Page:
While this work may not be an overt testimonial to the author’s identity as other-minded, or neurodivergent, Penton’s participation in a panel on neurodivergence at AWP might be. In the realm of ND activism, there’s debate about which characteristics are also Disability or Crip issues, with some disabled people even objecting to Crip as a title. Nonetheless, the familiarity with the less-than-glamorous aspects of our biology is a fat realm in disability discussion, and has been weaponized against disabled people in a variety of ways in our culture. Just as classical punk was a genre-crossing philosophy, and as disability crosses all social castes among us, experiencing Penton’s chapbook is a visit to both of these realms in an intersection beyond sexual identity alone, or horror alone. Perhaps Penton’s poems here might find welcome if viewed as CripPunk, an energetic arts consideration which seeks revisionist historical acknowledgement of disability in classically accepted artists. While disability in the arts is ever uninvited, and occasionally tokenized, in the literary culture, Penton makes no apologies for his rage: “Let me suffer without any comforts/And the lies that you tell to make your lies worth living/Can rot with the flesh of our culture”(26). The rage of the disabled has almost come within earshot of the wider culture in these years since the beginning of COVID; the rage against the machines that tout a false narrative of normalcy are now coming from voices previously marginalized into invisibility. Our news cycles ever display yet more ugly from the abled towards everything around them, a genuine horrorshow from which literary horror seems a calm respite. Penton’s poetry here bridges the prosaic horror of lives thought to be ordinary, and does so with an artful mix of vernacular language and an elevated ear.
Biography: Su Zi is a poet/writer and artist/printmaker and edits, designs and constructs the eco-feminist poetry chapbook series Red Mare.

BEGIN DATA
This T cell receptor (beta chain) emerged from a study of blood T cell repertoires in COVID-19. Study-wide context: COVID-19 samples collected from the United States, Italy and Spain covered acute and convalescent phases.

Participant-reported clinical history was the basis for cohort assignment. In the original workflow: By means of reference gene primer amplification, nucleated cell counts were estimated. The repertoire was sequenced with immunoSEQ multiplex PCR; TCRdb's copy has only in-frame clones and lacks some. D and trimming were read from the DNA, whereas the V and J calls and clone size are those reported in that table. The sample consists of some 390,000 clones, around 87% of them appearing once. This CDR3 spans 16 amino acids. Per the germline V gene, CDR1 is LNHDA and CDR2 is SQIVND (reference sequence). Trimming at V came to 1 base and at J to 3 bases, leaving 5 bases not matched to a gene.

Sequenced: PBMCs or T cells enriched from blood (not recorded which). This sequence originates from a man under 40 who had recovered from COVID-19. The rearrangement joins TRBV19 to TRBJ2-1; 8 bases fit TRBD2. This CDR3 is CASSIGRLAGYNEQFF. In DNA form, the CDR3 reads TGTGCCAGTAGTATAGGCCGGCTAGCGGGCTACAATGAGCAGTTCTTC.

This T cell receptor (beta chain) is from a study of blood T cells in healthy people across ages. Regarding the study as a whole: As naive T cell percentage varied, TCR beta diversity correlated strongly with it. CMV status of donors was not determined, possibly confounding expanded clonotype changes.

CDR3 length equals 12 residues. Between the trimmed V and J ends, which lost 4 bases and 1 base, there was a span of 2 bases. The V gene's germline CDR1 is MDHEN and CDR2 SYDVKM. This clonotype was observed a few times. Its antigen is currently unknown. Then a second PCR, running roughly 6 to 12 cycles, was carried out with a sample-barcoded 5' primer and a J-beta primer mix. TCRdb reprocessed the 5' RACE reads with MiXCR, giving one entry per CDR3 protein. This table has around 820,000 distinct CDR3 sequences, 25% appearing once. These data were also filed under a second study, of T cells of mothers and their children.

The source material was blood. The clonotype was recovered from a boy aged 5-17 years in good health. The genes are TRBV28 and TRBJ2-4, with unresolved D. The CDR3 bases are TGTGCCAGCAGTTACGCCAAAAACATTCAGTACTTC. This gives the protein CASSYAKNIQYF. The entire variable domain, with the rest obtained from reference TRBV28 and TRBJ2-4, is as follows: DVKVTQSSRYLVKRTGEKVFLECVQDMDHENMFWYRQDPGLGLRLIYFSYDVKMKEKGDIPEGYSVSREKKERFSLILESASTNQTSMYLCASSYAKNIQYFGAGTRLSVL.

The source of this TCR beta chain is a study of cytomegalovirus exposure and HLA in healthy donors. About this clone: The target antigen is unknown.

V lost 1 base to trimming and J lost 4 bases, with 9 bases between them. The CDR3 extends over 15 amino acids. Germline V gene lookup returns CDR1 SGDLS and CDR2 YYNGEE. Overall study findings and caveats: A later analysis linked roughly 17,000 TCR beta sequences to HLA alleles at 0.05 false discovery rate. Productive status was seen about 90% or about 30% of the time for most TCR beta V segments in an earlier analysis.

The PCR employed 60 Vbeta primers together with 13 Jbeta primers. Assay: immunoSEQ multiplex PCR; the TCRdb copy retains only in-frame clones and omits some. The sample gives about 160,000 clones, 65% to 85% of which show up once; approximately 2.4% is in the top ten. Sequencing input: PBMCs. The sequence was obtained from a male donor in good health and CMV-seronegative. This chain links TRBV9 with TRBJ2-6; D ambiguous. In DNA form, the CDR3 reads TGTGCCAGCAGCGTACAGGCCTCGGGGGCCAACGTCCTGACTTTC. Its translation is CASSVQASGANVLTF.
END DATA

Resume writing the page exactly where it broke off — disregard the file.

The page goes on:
Publications include poetry, essays, stories and reviews that date back to pre-cyber publishing, including when Exquisite Corpse was a vertical print publication, and a few editions of New American Writing. More recent publications include Red Fez, Alien Buddha, and Thrice. A resident of the Ocala National Forest, with a dedicated commitment to providing a safe feeding respite for wild birds, and for a haphazard gardening practice that serves as a life model for all aspects of her work.
Su Zi, thank you so much for taking such a deep dive into this work. Prosthetic Gods was published in 2008 by Rane Arroyo of New Sins Press. After he passed, I re-self-published it in 2013, creating the Second Edition, which is very similar to the First. I don’t think I’ve read the book since then, so this is a wild ride for me. It’s a great honor to see Prosthetic Gods re-enter the discourse.ReplyDelete
“g-d” was definitely tongue-in-cheek; I believe it was not capitalized. Reverence for the imaginary.
When I wrote this book, I had never been on social media, and had no familiarity whatsoever with the discourse surrounding what is now called disability. In fact, if you called me disabled in 2008, I think I would’ve disagreed, though I was open about having bipolar disorder. I now know that being called disabled is an invitation into a community, but back then, I only thought in terms of mental illness. As you point out, I did recently give a talk at the AWP Conference on my life as a neurodivergent person, a word I did not know in 2008.
All this to say that seeing this chapbook placed in the context of contemporary disability discourse is a trip. I’m delighted and a little dumbstruck (228 words is dumbstruck). I’ll be thinking about this one for a while.